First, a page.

There can hardly be a weirder time for news organizations. They are damned by the president and the people who support him, and at the same time, they are experiencing a burst of popularity by consumers who can access them everywhere.
For a place like Newsy, the comparatively small Scripps-owned video news outlet that presents on Monday at NewFronts, the up cycle in news comes as viewers discover over-the-top delivery services.
“To say news is a crowded space would be an understatement, obviously,” says Blake Sabatinelli, the general manager at Newsy. “We have a pretty wide group of people we consider our competition.” Newsy points its efforts to those OTT users, where there are fewer really entrenched news sources.
“On the digital side, we’re competing with the Vices and Voxs of the world. If you look at Roku, the most-used news app is CBSN,” part of a large news division, but not the news source people are buzzing about.
Last year, Newsy said viewers stayed on the platform an average of 25 minutes. This year, that’s up to 37 minutes, including OTT platforms and a new offshoot onto cable systems in some places. On Roku, Sabatinelli says, Newsy is the 13th or 14th most-added-on app of any sort, entertainment choices included.
Though three quarters of its views come via mobile phones, Newsy targets those OTT and linear cable operations, the “lean back” kinds of views that may seem most familiar to Cincinnati-based Scripps with its roots in powerful newspapers of the past and TV stations. Also unlike most presenters at NewFronts, Newsy is not very Facebook dependant. It likes control of its turf.
Some of that seems to be working, with 1.3 billion monetizable views, Sabatinelli claims a 74% year over year gain in total views delivered.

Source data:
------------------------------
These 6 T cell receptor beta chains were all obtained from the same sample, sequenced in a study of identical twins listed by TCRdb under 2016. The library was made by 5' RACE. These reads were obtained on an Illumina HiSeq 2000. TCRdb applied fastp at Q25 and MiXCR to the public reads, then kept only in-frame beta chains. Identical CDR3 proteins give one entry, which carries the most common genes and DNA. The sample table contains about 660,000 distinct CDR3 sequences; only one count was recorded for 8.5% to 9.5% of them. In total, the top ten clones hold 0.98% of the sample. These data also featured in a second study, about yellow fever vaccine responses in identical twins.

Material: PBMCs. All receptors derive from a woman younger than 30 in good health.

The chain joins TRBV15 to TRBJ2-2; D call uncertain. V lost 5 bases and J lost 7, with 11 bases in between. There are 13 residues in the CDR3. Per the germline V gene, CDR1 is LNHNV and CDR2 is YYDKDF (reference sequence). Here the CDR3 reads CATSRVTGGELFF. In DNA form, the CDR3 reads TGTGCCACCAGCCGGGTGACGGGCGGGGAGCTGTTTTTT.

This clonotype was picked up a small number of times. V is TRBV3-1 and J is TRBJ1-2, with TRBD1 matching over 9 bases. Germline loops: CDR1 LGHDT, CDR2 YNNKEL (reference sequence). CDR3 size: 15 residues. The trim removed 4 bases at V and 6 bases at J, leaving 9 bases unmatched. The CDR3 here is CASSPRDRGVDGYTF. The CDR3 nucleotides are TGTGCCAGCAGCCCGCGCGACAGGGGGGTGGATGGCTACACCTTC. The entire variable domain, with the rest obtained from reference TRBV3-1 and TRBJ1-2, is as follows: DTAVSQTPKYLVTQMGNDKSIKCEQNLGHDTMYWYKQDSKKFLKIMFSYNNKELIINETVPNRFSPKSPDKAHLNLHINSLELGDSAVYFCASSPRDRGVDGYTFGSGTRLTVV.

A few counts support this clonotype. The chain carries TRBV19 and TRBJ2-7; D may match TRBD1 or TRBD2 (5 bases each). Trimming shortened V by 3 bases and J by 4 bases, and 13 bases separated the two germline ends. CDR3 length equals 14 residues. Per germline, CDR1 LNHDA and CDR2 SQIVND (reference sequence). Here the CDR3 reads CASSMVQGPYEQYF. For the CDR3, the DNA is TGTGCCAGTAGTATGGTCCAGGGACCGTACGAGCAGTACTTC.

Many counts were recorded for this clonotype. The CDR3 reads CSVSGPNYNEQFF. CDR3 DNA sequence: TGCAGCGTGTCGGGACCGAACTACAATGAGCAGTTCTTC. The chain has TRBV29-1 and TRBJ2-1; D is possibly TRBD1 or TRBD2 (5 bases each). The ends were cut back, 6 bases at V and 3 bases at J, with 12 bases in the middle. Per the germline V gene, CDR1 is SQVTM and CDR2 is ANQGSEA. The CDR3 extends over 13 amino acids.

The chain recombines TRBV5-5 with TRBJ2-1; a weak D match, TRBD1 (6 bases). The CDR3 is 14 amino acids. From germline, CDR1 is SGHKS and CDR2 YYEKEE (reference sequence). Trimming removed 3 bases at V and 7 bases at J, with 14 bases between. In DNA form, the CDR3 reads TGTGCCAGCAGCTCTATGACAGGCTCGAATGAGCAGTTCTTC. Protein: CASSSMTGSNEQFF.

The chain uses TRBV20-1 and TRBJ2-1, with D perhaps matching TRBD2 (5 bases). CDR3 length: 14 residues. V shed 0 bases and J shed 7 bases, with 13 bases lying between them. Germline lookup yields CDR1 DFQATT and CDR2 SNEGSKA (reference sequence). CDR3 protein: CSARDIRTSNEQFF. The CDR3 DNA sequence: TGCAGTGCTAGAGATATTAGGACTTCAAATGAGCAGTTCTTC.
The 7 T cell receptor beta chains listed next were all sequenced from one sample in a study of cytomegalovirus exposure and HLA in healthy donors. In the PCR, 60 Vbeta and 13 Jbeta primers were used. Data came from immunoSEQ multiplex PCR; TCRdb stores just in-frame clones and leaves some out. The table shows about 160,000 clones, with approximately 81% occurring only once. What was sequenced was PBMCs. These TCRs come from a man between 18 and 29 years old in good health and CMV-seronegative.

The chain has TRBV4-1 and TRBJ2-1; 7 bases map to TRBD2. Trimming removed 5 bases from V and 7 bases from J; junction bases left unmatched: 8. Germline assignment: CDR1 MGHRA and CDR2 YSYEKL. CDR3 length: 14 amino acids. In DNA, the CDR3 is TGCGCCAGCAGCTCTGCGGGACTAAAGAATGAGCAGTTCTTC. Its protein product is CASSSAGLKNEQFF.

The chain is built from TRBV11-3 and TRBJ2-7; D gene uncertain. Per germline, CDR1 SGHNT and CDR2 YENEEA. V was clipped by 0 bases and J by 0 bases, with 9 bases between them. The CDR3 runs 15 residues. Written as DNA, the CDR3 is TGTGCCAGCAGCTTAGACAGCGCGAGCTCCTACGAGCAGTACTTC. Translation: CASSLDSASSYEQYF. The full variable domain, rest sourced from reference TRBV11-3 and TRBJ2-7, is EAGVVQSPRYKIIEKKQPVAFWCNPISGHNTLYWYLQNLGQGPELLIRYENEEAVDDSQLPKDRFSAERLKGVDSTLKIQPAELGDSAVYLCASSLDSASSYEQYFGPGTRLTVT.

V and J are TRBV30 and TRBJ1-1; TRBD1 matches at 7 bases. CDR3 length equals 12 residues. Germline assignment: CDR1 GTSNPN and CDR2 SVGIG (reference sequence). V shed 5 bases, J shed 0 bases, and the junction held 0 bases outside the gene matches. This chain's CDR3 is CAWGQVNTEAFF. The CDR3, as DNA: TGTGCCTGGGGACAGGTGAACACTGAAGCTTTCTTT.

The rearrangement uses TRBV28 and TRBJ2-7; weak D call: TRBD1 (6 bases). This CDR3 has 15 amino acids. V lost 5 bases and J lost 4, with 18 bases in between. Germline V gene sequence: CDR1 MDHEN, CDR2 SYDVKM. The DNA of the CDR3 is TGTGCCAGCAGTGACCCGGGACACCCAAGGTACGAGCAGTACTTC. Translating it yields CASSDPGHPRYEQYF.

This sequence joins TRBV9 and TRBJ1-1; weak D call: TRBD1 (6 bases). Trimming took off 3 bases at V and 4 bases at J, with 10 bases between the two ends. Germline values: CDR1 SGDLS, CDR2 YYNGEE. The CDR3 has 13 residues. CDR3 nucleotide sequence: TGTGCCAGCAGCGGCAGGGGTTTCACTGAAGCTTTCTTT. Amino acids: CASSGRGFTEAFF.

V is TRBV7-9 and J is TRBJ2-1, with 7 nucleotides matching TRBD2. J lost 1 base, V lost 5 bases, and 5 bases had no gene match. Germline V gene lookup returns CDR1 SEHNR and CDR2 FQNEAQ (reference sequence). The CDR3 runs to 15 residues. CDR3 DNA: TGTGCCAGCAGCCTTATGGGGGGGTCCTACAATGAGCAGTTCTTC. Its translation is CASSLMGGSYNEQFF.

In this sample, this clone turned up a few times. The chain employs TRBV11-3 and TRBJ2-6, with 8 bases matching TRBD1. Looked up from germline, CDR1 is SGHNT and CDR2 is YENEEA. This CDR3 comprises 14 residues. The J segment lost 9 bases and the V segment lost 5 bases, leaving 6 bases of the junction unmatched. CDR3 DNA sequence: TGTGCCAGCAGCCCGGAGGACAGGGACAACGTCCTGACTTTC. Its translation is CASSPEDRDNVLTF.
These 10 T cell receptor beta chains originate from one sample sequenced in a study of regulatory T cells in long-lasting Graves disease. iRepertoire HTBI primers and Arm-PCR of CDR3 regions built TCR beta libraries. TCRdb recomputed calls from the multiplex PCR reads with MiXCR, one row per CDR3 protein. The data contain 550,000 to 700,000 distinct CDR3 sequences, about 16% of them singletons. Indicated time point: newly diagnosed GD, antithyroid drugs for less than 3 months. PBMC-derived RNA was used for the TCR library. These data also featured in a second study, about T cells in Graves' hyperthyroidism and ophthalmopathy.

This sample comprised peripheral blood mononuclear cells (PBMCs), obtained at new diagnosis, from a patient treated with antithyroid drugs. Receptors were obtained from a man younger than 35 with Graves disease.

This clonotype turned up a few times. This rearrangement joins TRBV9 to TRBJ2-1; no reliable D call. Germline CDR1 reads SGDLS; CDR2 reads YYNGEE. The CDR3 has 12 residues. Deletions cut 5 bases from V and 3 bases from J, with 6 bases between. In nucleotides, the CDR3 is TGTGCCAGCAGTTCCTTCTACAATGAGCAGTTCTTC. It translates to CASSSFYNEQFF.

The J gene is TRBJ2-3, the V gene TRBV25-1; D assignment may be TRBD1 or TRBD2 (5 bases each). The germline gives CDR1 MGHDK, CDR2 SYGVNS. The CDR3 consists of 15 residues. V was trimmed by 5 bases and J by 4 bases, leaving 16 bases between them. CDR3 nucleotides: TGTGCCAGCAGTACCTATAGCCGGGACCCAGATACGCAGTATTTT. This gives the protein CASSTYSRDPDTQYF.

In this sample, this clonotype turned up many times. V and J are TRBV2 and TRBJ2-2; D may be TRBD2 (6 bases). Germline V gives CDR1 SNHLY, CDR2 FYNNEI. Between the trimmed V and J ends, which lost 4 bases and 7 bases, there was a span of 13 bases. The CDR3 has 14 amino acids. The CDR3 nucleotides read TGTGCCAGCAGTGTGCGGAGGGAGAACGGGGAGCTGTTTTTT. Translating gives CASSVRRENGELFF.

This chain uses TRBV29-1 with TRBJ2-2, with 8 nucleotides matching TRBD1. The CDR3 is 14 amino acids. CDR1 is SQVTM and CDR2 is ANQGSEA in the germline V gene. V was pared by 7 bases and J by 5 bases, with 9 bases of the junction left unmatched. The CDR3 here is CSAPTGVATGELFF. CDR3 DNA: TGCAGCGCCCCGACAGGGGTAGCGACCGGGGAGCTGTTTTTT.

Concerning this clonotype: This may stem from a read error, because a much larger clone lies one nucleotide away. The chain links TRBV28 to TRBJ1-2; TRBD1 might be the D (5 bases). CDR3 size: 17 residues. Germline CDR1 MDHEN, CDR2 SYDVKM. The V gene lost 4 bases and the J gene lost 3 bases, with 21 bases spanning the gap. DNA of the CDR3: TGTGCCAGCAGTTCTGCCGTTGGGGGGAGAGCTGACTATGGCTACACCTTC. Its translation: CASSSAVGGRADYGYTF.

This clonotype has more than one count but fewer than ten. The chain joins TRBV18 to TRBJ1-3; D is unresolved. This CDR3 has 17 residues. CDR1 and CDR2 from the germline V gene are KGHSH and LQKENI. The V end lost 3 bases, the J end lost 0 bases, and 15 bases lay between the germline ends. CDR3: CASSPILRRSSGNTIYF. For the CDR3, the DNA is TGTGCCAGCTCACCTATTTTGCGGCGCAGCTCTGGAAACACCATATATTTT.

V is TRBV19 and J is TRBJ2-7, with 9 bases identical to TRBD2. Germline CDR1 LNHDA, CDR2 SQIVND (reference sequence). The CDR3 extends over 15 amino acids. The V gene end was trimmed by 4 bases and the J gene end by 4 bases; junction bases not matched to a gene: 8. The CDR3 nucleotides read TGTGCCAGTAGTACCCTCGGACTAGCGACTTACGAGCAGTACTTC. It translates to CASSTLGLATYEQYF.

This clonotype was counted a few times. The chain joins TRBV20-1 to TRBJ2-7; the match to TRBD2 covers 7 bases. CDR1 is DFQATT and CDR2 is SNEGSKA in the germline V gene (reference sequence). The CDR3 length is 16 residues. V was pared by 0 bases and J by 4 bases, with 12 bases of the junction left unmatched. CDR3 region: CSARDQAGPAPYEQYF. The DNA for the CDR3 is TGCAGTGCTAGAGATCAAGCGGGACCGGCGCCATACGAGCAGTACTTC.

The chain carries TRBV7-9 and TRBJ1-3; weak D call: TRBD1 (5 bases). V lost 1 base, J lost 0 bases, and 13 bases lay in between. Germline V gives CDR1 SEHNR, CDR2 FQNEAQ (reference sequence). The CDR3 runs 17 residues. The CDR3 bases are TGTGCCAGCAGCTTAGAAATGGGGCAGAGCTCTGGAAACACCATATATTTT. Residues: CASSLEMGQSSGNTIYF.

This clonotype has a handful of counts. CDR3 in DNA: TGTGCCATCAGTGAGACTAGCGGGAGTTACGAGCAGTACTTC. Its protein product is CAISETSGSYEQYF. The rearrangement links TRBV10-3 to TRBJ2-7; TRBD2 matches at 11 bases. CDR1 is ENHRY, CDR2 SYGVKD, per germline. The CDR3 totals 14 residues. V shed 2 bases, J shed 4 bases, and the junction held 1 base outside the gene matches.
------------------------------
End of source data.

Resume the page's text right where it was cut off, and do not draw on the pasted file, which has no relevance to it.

But he’ll be the first to tell you Newsy is not the place to go for bulletins.
“We’re probably not focused on breaking news,” he says. “It’s kind of a race to the bottom in our opinion -- a ton of networks trying to beat each other to be first on Twitter or TV. [For Newsy to try to do the same] we’re not really providing any real value. The battle over breaking news -- that’s a battle that’s been won by a couple of news organizations that are significantly larger than we are.”
Newsy has grown a lot in a year, from 35 staffers to more than 90. While on any given day, many of it news stories use file art and video, now up to 20% of ifs news content are videos it shoots on its own.
The staff is still young and not always polished. Many are recent grads from the well-regarded University of Missouri, where Newsy began in 2008 before Scripps bought it three years ago. It’s still based in Columbia, Mo., but with bureaus in New York, Chicago and Washington.
It's lack of slickness gives it a special appeal. Sabatinelli lauds his young staff, but there is no Wolf Blitzer or Anderson Cooper or Lester Holt at Newsy. On news stories, Newsy news readers tend to be straightforward, heavy on video overlays and light on deep analysis.
It is a news style that is extraordinarily light on the kind of snark that has become routine in the digital realm. That sometimes makes news reports seem kind of antiseptic, but it’s also an efficient, just-the-facts journalism.
“The War and Money Project” a series about the massive military budget, laid out spending so clearly it won an Edward R. Murrow prize a couple years ago. (Watch it now, and you may wonder why the Trump Administration wants to vastly increase the military budget.)
Longer pieces, like the current 12-minute report called "Ukraine On The Edge" don’t provoke controversy. Instead, they supply background you probably don't know. It’s not unusual to see clips from other news networks on such Newsy stories, used to give a sample of the vox populi.
At a time when cable news networks almost have official political affiliations, loud, aggressive pundits and graphical garnishes that can drive you to distraction, there’s something good about news without a lot of noise. Given its devotion to reaching the technically over-the-top consumer, Newsy is style-wise, the least over-the-top place you could imagine.
Newsy, in the end, lives up to it name.